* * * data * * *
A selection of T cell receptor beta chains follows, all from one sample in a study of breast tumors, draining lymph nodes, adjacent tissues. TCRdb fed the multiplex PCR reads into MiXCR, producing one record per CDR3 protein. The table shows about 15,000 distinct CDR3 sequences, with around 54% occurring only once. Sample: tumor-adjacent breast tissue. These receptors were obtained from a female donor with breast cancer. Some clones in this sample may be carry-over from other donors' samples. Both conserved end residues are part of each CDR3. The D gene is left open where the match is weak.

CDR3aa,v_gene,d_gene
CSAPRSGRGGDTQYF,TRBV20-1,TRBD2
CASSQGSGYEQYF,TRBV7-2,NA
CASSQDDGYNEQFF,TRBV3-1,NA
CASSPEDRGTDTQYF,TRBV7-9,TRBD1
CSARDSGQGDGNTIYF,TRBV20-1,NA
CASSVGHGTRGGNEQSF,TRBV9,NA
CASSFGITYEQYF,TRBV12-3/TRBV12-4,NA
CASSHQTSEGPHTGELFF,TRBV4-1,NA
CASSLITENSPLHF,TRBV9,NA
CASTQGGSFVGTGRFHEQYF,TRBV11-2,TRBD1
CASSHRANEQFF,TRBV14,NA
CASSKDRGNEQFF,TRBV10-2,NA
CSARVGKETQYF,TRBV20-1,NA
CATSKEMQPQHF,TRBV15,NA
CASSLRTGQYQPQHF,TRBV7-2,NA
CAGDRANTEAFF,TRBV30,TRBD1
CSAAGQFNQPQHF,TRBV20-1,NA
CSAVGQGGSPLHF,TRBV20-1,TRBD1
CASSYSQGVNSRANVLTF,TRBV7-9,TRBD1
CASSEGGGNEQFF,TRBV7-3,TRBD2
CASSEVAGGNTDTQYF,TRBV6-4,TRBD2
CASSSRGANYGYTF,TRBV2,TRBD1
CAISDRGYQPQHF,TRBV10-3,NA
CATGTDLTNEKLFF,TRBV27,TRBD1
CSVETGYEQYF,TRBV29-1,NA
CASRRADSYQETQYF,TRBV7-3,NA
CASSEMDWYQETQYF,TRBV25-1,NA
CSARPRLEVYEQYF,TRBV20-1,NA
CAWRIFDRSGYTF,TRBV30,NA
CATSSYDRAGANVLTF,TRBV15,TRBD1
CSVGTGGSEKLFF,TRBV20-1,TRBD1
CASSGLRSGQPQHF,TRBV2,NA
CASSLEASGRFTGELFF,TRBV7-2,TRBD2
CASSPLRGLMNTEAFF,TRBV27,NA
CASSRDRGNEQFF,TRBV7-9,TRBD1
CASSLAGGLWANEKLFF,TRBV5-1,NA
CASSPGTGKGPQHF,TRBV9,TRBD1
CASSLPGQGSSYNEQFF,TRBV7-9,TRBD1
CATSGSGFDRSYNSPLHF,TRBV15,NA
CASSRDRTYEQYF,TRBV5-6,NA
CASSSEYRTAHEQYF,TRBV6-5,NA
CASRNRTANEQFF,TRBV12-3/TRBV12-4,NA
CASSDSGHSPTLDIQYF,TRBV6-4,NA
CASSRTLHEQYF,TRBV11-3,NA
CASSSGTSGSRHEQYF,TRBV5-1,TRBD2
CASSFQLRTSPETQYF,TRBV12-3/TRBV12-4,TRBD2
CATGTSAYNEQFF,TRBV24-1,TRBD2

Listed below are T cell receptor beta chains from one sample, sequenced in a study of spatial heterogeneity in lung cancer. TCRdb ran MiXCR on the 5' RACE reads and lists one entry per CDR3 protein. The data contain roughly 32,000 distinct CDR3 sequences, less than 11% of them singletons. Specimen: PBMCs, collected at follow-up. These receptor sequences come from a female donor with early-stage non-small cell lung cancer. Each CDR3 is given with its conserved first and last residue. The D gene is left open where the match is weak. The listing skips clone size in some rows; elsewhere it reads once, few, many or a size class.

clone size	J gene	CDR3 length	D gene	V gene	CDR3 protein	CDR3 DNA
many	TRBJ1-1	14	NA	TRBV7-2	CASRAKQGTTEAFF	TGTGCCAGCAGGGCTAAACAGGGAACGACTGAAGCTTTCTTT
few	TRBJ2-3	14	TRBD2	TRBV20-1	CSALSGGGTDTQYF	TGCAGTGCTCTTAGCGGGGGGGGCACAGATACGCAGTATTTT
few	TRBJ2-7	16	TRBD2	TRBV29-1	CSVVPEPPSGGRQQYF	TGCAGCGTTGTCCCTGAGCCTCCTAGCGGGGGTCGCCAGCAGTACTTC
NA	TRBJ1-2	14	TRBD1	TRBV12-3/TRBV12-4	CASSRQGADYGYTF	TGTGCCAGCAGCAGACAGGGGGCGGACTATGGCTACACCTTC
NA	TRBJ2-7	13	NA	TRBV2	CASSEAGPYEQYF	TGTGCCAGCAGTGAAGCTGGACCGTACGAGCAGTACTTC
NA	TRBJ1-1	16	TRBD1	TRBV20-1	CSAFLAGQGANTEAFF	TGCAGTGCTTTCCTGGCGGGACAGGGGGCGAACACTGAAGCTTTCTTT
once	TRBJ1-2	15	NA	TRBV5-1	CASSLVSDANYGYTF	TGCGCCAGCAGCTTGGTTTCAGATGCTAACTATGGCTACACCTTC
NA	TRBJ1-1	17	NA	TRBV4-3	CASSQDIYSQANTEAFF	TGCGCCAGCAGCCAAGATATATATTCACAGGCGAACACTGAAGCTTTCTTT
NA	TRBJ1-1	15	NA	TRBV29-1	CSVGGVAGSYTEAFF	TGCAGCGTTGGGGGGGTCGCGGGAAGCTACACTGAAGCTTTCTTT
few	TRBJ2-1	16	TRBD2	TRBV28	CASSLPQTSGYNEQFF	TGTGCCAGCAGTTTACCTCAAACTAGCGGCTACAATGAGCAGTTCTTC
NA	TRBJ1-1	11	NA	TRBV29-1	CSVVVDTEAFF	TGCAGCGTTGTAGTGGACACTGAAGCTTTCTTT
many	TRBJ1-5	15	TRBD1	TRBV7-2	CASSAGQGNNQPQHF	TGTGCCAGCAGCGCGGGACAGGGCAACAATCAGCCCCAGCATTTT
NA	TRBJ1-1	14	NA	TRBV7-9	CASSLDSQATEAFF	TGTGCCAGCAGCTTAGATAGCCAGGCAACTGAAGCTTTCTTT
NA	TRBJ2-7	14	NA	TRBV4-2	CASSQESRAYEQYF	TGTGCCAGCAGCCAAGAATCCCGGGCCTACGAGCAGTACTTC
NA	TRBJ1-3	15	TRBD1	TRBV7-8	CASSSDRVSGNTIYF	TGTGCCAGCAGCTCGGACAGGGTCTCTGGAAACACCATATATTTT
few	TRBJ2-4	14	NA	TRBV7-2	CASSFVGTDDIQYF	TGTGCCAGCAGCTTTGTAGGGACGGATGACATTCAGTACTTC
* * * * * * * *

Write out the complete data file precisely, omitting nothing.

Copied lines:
A selection of T cell receptor beta chains follows, all from one sample in a study of breast tumors, draining lymph nodes, adjacent tissues. TCRdb fed the multiplex PCR reads into MiXCR, producing one record per CDR3 protein. The table shows about 15,000 distinct CDR3 sequences, with around 54% occurring only once. Sample: tumor-adjacent breast tissue. These receptors were obtained from a female donor with breast cancer. Some clones in this sample may be carry-over from other donors' samples. Both conserved end residues are part of each CDR3. The D gene is left open where the match is weak.

CDR3aa,v_gene,d_gene
CSAPRSGRGGDTQYF,TRBV20-1,TRBD2
CASSQGSGYEQYF,TRBV7-2,NA
CASSQDDGYNEQFF,TRBV3-1,NA
CASSPEDRGTDTQYF,TRBV7-9,TRBD1
CSARDSGQGDGNTIYF,TRBV20-1,NA
CASSVGHGTRGGNEQSF,TRBV9,NA
CASSFGITYEQYF,TRBV12-3/TRBV12-4,NA
CASSHQTSEGPHTGELFF,TRBV4-1,NA
CASSLITENSPLHF,TRBV9,NA
CASTQGGSFVGTGRFHEQYF,TRBV11-2,TRBD1
CASSHRANEQFF,TRBV14,NA
CASSKDRGNEQFF,TRBV10-2,NA
CSARVGKETQYF,TRBV20-1,NA
CATSKEMQPQHF,TRBV15,NA
CASSLRTGQYQPQHF,TRBV7-2,NA
CAGDRANTEAFF,TRBV30,TRBD1
CSAAGQFNQPQHF,TRBV20-1,NA
CSAVGQGGSPLHF,TRBV20-1,TRBD1
CASSYSQGVNSRANVLTF,TRBV7-9,TRBD1
CASSEGGGNEQFF,TRBV7-3,TRBD2
CASSEVAGGNTDTQYF,TRBV6-4,TRBD2
CASSSRGANYGYTF,TRBV2,TRBD1
CAISDRGYQPQHF,TRBV10-3,NA
CATGTDLTNEKLFF,TRBV27,TRBD1
CSVETGYEQYF,TRBV29-1,NA
CASRRADSYQETQYF,TRBV7-3,NA
CASSEMDWYQETQYF,TRBV25-1,NA
CSARPRLEVYEQYF,TRBV20-1,NA
CAWRIFDRSGYTF,TRBV30,NA
CATSSYDRAGANVLTF,TRBV15,TRBD1
CSVGTGGSEKLFF,TRBV20-1,TRBD1
CASSGLRSGQPQHF,TRBV2,NA
CASSLEASGRFTGELFF,TRBV7-2,TRBD2
CASSPLRGLMNTEAFF,TRBV27,NA
CASSRDRGNEQFF,TRBV7-9,TRBD1
CASSLAGGLWANEKLFF,TRBV5-1,NA
CASSPGTGKGPQHF,TRBV9,TRBD1
CASSLPGQGSSYNEQFF,TRBV7-9,TRBD1
CATSGSGFDRSYNSPLHF,TRBV15,NA
CASSRDRTYEQYF,TRBV5-6,NA
CASSSEYRTAHEQYF,TRBV6-5,NA
CASRNRTANEQFF,TRBV12-3/TRBV12-4,NA
CASSDSGHSPTLDIQYF,TRBV6-4,NA
CASSRTLHEQYF,TRBV11-3,NA
CASSSGTSGSRHEQYF,TRBV5-1,TRBD2
CASSFQLRTSPETQYF,TRBV12-3/TRBV12-4,TRBD2
CATGTSAYNEQFF,TRBV24-1,TRBD2

Listed below are T cell receptor beta chains from one sample, sequenced in a study of spatial heterogeneity in lung cancer. TCRdb ran MiXCR on the 5' RACE reads and lists one entry per CDR3 protein. The data contain roughly 32,000 distinct CDR3 sequences, less than 11% of them singletons. Specimen: PBMCs, collected at follow-up. These receptor sequences come from a female donor with early-stage non-small cell lung cancer. Each CDR3 is given with its conserved first and last residue. The D gene is left open where the match is weak. The listing skips clone size in some rows; elsewhere it reads once, few, many or a size class.

clone size	J gene	CDR3 length	D gene	V gene	CDR3 protein	CDR3 DNA
many	TRBJ1-1	14	NA	TRBV7-2	CASRAKQGTTEAFF	TGTGCCAGCAGGGCTAAACAGGGAACGACTGAAGCTTTCTTT
few	TRBJ2-3	14	TRBD2	TRBV20-1	CSALSGGGTDTQYF	TGCAGTGCTCTTAGCGGGGGGGGCACAGATACGCAGTATTTT
few	TRBJ2-7	16	TRBD2	TRBV29-1	CSVVPEPPSGGRQQYF	TGCAGCGTTGTCCCTGAGCCTCCTAGCGGGGGTCGCCAGCAGTACTTC
NA	TRBJ1-2	14	TRBD1	TRBV12-3/TRBV12-4	CASSRQGADYGYTF	TGTGCCAGCAGCAGACAGGGGGCGGACTATGGCTACACCTTC
NA	TRBJ2-7	13	NA	TRBV2	CASSEAGPYEQYF	TGTGCCAGCAGTGAAGCTGGACCGTACGAGCAGTACTTC
NA	TRBJ1-1	16	TRBD1	TRBV20-1	CSAFLAGQGANTEAFF	TGCAGTGCTTTCCTGGCGGGACAGGGGGCGAACACTGAAGCTTTCTTT
once	TRBJ1-2	15	NA	TRBV5-1	CASSLVSDANYGYTF	TGCGCCAGCAGCTTGGTTTCAGATGCTAACTATGGCTACACCTTC
NA	TRBJ1-1	17	NA	TRBV4-3	CASSQDIYSQANTEAFF	TGCGCCAGCAGCCAAGATATATATTCACAGGCGAACACTGAAGCTTTCTTT
NA	TRBJ1-1	15	NA	TRBV29-1	CSVGGVAGSYTEAFF	TGCAGCGTTGGGGGGGTCGCGGGAAGCTACACTGAAGCTTTCTTT
few	TRBJ2-1	16	TRBD2	TRBV28	CASSLPQTSGYNEQFF	TGTGCCAGCAGTTTACCTCAAACTAGCGGCTACAATGAGCAGTTCTTC
NA	TRBJ1-1	11	NA	TRBV29-1	CSVVVDTEAFF	TGCAGCGTTGTAGTGGACACTGAAGCTTTCTTT
many	TRBJ1-5	15	TRBD1	TRBV7-2	CASSAGQGNNQPQHF	TGTGCCAGCAGCGCGGGACAGGGCAACAATCAGCCCCAGCATTTT
NA	TRBJ1-1	14	NA	TRBV7-9	CASSLDSQATEAFF	TGTGCCAGCAGCTTAGATAGCCAGGCAACTGAAGCTTTCTTT
NA	TRBJ2-7	14	NA	TRBV4-2	CASSQESRAYEQYF	TGTGCCAGCAGCCAAGAATCCCGGGCCTACGAGCAGTACTTC
NA	TRBJ1-3	15	TRBD1	TRBV7-8	CASSSDRVSGNTIYF	TGTGCCAGCAGCTCGGACAGGGTCTCTGGAAACACCATATATTTT
few	TRBJ2-4	14	NA	TRBV7-2	CASSFVGTDDIQYF	TGTGCCAGCAGCTTTGTAGGGACGGATGACATTCAGTACTTC